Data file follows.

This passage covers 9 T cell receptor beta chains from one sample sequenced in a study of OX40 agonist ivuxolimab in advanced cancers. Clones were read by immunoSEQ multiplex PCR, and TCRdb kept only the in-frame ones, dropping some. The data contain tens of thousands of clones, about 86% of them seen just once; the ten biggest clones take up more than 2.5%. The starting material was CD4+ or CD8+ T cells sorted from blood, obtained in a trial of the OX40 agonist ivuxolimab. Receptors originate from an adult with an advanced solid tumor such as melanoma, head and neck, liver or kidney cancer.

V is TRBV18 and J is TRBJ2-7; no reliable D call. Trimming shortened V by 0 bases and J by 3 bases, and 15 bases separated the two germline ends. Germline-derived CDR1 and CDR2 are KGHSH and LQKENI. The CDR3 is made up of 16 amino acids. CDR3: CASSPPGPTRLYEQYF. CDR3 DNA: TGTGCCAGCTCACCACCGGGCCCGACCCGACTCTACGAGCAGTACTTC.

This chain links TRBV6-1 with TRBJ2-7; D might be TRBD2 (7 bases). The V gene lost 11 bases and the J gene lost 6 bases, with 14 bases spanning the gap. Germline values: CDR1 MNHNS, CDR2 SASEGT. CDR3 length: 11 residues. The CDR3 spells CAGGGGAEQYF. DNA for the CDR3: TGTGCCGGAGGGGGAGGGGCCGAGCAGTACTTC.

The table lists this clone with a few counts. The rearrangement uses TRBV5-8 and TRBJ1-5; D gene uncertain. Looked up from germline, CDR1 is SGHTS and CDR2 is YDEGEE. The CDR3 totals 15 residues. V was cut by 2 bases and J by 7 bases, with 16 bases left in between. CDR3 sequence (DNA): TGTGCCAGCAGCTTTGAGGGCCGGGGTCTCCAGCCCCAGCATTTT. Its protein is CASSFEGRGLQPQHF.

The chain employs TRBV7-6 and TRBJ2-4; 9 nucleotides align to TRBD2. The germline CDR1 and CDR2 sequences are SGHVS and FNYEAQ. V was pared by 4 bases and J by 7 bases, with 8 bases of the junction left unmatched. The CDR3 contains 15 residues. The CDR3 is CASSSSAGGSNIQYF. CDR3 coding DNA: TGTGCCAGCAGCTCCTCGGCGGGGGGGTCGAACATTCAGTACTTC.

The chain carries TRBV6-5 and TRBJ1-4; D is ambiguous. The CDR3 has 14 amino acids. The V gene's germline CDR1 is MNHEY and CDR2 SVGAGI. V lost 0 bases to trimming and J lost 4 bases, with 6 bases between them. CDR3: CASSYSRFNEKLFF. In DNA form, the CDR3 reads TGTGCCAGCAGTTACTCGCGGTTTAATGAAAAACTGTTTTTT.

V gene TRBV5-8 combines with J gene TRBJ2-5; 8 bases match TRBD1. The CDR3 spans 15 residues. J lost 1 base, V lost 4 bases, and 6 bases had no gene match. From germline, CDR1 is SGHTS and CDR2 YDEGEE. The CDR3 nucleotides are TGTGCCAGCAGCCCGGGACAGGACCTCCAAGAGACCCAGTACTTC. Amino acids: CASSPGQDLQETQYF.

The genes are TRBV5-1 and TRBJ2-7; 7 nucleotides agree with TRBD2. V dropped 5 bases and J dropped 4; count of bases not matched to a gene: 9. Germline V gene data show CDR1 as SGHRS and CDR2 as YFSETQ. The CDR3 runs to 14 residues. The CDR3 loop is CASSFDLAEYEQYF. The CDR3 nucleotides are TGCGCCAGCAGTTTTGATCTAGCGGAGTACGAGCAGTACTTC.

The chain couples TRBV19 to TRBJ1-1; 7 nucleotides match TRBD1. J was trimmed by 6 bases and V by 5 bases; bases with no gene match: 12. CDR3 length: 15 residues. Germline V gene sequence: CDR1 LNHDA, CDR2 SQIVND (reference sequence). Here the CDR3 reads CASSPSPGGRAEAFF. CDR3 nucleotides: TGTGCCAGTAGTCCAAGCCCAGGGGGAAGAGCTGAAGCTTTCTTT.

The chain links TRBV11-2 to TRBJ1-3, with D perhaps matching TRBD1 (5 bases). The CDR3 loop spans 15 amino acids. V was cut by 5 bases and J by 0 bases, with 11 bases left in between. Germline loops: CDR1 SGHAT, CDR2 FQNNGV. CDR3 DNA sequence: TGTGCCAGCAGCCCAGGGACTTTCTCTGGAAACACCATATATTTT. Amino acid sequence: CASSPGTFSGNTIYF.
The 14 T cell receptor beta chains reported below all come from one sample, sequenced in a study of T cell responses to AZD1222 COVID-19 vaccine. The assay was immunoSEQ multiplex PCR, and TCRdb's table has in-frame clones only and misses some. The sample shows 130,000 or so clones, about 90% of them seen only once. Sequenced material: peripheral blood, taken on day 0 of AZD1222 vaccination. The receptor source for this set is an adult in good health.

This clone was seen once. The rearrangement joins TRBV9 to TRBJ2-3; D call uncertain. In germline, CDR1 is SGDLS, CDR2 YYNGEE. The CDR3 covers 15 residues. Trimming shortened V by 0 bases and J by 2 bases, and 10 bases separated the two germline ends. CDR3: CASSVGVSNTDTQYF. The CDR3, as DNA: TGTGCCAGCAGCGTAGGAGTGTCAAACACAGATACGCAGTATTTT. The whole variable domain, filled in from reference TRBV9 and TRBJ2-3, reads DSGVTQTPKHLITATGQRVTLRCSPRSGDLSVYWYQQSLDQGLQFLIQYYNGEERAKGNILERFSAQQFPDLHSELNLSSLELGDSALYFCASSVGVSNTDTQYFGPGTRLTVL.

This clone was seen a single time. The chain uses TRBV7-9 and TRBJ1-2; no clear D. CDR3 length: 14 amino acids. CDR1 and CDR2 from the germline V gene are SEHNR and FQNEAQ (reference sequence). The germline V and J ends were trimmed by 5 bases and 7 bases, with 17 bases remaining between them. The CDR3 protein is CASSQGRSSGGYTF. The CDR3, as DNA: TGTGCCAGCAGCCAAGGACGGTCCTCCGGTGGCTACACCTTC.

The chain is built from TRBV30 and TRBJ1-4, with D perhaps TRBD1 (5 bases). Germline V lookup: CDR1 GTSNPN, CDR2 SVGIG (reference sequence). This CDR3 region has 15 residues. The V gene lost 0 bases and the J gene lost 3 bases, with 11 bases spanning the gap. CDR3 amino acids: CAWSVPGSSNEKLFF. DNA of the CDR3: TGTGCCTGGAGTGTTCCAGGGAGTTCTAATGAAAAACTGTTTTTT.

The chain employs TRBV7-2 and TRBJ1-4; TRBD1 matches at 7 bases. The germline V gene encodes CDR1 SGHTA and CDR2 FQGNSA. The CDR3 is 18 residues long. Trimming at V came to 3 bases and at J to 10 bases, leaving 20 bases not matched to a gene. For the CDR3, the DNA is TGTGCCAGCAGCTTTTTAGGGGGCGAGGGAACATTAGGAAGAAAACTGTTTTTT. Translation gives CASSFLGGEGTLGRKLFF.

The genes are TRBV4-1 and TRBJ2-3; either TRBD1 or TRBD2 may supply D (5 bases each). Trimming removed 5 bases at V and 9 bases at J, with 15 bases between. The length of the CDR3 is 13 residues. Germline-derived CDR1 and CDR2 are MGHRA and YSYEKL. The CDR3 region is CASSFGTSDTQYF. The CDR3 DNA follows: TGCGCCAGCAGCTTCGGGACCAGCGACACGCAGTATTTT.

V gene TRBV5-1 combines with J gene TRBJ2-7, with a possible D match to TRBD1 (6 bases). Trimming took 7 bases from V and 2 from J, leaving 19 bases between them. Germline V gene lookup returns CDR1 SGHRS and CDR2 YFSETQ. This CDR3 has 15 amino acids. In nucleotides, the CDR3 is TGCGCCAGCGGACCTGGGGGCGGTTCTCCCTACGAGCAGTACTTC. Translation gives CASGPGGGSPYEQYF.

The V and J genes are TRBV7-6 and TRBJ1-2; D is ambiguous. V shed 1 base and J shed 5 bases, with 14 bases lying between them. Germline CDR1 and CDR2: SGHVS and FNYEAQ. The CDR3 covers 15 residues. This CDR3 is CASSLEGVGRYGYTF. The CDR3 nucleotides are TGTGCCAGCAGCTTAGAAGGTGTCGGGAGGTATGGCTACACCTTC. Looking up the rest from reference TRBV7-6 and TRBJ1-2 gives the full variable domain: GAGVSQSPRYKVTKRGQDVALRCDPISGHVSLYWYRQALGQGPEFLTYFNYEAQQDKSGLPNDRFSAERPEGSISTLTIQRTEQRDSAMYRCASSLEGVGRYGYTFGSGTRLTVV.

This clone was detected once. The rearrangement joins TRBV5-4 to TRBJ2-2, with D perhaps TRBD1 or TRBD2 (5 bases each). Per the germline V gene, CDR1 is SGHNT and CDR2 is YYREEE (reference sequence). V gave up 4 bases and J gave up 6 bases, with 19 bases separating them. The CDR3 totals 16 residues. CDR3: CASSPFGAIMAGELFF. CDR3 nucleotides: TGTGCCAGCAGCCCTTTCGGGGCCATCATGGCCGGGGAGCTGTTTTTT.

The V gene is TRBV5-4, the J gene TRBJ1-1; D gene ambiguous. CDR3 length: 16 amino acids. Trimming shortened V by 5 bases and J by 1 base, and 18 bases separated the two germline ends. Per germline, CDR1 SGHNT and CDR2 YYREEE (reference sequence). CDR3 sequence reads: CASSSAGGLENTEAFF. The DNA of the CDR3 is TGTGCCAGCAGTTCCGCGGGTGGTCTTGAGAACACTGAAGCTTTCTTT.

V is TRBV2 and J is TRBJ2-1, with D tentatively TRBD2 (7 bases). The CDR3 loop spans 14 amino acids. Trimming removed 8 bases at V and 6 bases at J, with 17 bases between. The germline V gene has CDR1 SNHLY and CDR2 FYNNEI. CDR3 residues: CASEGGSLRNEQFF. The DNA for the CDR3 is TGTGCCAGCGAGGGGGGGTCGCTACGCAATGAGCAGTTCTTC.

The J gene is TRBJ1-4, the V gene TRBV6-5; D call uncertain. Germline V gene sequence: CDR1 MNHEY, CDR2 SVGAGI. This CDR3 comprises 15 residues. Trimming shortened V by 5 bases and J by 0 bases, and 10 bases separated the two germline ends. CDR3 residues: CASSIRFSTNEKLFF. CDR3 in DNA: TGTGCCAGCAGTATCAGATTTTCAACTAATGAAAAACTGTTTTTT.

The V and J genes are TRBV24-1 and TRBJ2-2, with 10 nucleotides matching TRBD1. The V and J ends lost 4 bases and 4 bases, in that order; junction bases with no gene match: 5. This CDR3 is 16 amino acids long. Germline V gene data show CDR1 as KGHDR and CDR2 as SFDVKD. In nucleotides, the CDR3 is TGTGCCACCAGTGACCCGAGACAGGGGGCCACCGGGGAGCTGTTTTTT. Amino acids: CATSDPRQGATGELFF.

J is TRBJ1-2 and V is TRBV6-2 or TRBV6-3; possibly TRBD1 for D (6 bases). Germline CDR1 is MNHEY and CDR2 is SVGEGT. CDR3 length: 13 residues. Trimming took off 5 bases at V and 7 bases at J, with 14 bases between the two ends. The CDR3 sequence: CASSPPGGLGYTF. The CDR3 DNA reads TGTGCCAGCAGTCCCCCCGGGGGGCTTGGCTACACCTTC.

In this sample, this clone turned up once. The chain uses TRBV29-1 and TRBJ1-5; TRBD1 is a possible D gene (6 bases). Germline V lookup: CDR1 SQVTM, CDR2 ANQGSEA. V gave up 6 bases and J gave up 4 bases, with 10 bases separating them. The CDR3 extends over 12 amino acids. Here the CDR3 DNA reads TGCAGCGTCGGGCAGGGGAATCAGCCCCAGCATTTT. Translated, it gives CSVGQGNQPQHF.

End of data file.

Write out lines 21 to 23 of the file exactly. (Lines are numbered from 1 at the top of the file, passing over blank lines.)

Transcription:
V is TRBV2 and J is TRBJ2-1, with D tentatively TRBD2 (7 bases). The CDR3 loop spans 14 amino acids. Trimming removed 8 bases at V and 6 bases at J, with 17 bases between. The germline V gene has CDR1 SNHLY and CDR2 FYNNEI. CDR3 residues: CASEGGSLRNEQFF. The DNA for the CDR3 is TGTGCCAGCGAGGGGGGGTCGCTACGCAATGAGCAGTTCTTC.

The J gene is TRBJ1-4, the V gene TRBV6-5; D call uncertain. Germline V gene sequence: CDR1 MNHEY, CDR2 SVGAGI. This CDR3 comprises 15 residues. Trimming shortened V by 5 bases and J by 0 bases, and 10 bases separated the two germline ends. CDR3 residues: CASSIRFSTNEKLFF. CDR3 in DNA: TGTGCCAGCAGTATCAGATTTTCAACTAATGAAAAACTGTTTTTT.

The V and J genes are TRBV24-1 and TRBJ2-2, with 10 nucleotides matching TRBD1. The V and J ends lost 4 bases and 4 bases, in that order; junction bases with no gene match: 5. This CDR3 is 16 amino acids long. Germline V gene data show CDR1 as KGHDR and CDR2 as SFDVKD. In nucleotides, the CDR3 is TGTGCCACCAGTGACCCGAGACAGGGGGCCACCGGGGAGCTGTTTTTT. Amino acids: CATSDPRQGATGELFF.